IRIS volunteers Joanne Cotter (left), Linda Krantz (middle) and activity co-ordinator Deb Wandler stand before the 80 meals that would usually be served at a monthly seniors’ lunch. Last week, they were picked up or sent out for seniors to eat at home. Photo submitted

Castlegar ‘Grocery Buddies’, Rossland Rotarians helping ensure seniors are stocked up

Volunteers getting groceries to seniors who need them during the COVID-19 outbreak

A community group in Castlegar is stepping up to ensure seniors shut in by COVID-19 have enough food to eat.

Castlegar-based IRIS program (Increasing Recreation Involving Seniors) are both setting up free systems for volunteers to deliver food to seniors.

“I think everyone is thinking it, says IRIS’s co-ordinator, Sandi McCreight. “How are we going to keep our seniors as safe as possible in this time of isolation? Everybody needs groceries.”

Seniors around the world are being told to sequester themselves to limit exposure to the coronavirus. While many stores have added a seniors-only hour of shopping, many still don’t want to have to go out to restock their groceries, medicine or other supplies.

In Castlegar, seniors can call 250-608-0706. Their name will go to a volunteer, or Grocery Buddy, who’ll call the senior, get their list, and pick up and deliver the supplies to the senior’s door.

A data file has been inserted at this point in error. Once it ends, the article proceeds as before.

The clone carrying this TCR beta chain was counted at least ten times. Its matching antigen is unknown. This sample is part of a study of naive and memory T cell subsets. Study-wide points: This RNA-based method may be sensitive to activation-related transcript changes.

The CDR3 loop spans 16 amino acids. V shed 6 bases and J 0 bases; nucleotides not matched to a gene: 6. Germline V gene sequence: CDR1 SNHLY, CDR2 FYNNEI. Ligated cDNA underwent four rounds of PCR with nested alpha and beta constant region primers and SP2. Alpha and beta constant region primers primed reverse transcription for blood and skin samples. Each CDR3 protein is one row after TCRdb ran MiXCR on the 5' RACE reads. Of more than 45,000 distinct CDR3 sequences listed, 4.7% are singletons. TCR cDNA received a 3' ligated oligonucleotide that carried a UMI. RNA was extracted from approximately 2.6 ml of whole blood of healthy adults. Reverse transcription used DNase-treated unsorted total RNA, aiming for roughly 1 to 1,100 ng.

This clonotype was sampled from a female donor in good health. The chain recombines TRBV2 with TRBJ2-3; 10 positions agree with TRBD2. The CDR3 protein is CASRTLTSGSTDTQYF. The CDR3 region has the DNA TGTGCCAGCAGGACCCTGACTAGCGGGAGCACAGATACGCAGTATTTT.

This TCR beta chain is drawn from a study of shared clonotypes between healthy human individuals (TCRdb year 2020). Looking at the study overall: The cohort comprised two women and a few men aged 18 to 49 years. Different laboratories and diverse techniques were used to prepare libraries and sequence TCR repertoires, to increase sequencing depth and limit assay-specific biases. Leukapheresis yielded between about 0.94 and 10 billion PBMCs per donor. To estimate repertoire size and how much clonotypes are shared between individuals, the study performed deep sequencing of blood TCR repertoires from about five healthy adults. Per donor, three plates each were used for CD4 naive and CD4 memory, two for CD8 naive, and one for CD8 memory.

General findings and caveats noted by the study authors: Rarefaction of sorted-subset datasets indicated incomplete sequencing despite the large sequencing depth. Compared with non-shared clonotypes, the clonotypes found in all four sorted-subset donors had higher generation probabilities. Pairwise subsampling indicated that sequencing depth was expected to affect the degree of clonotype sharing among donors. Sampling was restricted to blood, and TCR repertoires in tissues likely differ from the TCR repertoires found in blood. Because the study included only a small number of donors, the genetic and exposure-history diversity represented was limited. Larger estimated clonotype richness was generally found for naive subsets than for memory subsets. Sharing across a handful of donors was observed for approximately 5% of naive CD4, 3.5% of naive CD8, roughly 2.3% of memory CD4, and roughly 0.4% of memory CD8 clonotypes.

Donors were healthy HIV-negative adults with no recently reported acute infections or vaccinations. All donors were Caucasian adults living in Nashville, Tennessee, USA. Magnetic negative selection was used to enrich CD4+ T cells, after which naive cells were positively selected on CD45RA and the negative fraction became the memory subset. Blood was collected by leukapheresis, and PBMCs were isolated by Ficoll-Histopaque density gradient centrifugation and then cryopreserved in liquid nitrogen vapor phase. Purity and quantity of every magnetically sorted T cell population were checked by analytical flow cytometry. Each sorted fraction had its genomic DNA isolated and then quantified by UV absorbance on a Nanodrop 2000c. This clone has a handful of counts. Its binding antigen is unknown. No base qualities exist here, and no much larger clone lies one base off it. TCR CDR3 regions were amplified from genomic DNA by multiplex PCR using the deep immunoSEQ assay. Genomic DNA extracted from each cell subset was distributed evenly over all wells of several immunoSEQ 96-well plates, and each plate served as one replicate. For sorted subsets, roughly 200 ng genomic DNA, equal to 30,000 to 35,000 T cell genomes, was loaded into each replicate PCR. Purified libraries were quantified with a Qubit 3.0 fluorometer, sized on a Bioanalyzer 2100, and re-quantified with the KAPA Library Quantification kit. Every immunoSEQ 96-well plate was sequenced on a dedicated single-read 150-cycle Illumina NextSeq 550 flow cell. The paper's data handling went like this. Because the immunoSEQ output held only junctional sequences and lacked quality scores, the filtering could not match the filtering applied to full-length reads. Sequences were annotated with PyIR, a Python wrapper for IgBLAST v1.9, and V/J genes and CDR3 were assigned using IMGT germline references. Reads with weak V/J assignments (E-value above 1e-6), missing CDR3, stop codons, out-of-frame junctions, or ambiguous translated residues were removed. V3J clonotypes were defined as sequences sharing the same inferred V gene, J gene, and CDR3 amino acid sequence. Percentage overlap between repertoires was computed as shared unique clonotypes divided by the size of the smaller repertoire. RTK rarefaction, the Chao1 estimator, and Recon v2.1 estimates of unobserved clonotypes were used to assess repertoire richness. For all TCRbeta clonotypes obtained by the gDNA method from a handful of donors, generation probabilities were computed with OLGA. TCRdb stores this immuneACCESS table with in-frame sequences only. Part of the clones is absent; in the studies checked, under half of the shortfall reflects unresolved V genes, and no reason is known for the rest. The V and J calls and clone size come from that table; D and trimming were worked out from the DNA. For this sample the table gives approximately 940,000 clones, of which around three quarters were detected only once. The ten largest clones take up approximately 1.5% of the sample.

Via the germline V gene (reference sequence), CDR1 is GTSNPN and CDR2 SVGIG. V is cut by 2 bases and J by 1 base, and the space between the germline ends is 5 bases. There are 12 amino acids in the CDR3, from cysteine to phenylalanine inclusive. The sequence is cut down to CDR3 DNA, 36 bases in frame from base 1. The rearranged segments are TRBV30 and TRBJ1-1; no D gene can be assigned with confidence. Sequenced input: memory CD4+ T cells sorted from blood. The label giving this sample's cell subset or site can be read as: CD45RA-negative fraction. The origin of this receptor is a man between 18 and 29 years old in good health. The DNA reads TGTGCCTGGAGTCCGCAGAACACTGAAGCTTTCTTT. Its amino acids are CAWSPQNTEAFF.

Seniors don’t have to be infirm or unwell to access the service — it’s for any older person who doesn’t want unnecessary exposure to the virus by being out in public.

SEE: B.C. care homes well equipped to prevent COVID-19 outbreaks: seniors advocate

Volunteers are taking care to protect themselves and seniors from accidental exposure the the virus.

“The only contact is when the groceries are dropped off,” says McCreight. “The volunteers won’t go into the house. They won’t have any physical contact. It’s just dropping off the groceries.”

IRIS is also re-working its monthly seniors’ lunch. Last week it prepared the food, but instead of getting together for a communal meal, the 80 dishes were picked up or delivered to the seniors’ homes. Where they were delivered to a facility, the meals were dropped off with a single person in the house, who then distributed them to the seniors.

SEE: Connect with your elderly neighbours during COVID-19 crisis

“These people still have to have food. We’ve got to keep doing this,” says McCreight. “The stricter the rules for the general public, the more at-risk these people will be if we don’t have the supports in place for them.

“We have to stay on this, providing what we can.”



reporter@rosslandnews.com

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